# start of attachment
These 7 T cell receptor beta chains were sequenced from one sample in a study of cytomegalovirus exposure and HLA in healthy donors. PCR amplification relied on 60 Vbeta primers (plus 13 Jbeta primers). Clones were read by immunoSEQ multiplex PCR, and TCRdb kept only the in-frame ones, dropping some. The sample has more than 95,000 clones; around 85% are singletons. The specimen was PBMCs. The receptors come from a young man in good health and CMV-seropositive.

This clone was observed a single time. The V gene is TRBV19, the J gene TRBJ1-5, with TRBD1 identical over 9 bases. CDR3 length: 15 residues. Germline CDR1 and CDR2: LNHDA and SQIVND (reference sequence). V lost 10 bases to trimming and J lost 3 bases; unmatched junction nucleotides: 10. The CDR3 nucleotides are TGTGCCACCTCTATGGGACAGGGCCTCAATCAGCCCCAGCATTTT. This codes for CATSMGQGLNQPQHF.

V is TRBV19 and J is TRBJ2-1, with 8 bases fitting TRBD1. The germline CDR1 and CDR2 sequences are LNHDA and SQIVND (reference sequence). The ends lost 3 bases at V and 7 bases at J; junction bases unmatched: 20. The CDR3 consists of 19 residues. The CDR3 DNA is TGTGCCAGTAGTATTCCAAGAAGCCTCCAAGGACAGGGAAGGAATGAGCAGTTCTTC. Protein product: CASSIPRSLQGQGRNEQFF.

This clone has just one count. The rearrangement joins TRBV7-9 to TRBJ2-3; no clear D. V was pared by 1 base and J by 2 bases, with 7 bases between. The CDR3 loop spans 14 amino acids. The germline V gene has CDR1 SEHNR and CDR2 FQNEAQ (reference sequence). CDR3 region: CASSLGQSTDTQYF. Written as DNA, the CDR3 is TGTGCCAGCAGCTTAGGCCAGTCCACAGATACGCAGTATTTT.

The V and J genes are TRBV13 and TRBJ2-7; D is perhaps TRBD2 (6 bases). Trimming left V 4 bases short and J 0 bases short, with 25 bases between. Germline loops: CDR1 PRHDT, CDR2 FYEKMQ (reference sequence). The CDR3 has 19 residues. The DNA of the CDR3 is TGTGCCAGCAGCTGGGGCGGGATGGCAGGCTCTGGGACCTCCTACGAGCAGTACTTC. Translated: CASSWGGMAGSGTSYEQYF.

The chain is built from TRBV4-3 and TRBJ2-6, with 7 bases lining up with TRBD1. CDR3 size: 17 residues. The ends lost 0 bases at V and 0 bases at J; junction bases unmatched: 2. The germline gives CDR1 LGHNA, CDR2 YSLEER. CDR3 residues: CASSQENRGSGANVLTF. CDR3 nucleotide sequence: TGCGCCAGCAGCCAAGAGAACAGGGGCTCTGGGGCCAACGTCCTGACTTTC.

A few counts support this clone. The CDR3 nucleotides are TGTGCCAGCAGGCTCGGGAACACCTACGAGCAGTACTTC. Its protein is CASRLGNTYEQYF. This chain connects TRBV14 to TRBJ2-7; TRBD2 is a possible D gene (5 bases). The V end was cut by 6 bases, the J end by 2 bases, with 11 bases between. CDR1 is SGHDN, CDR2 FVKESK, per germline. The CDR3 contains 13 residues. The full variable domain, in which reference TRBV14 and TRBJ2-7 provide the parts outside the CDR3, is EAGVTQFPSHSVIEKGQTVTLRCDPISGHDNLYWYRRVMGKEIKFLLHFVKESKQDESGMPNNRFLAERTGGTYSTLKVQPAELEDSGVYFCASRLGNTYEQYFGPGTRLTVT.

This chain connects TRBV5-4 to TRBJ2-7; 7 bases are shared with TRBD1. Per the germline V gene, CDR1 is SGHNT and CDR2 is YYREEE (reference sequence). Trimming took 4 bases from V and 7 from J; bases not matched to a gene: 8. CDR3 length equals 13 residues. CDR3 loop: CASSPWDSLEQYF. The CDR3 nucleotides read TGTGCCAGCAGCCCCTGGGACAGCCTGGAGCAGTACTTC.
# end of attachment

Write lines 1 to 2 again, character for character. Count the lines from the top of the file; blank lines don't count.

These 7 T cell receptor beta chains were sequenced from one sample in a study of cytomegalovirus exposure and HLA in healthy donors. PCR amplification relied on 60 Vbeta primers (plus 13 Jbeta primers). Clones were read by immunoSEQ multiplex PCR, and TCRdb kept only the in-frame ones, dropping some. The sample has more than 95,000 clones; around 85% are singletons. The specimen was PBMCs. The receptors come from a young man in good health and CMV-seropositive.

This clone was observed a single time. The V gene is TRBV19, the J gene TRBJ1-5, with TRBD1 identical over 9 bases. CDR3 length: 15 residues. Germline CDR1 and CDR2: LNHDA and SQIVND (reference sequence). V lost 10 bases to trimming and J lost 3 bases; unmatched junction nucleotides: 10. The CDR3 nucleotides are TGTGCCACCTCTATGGGACAGGGCCTCAATCAGCCCCAGCATTTT. This codes for CATSMGQGLNQPQHF.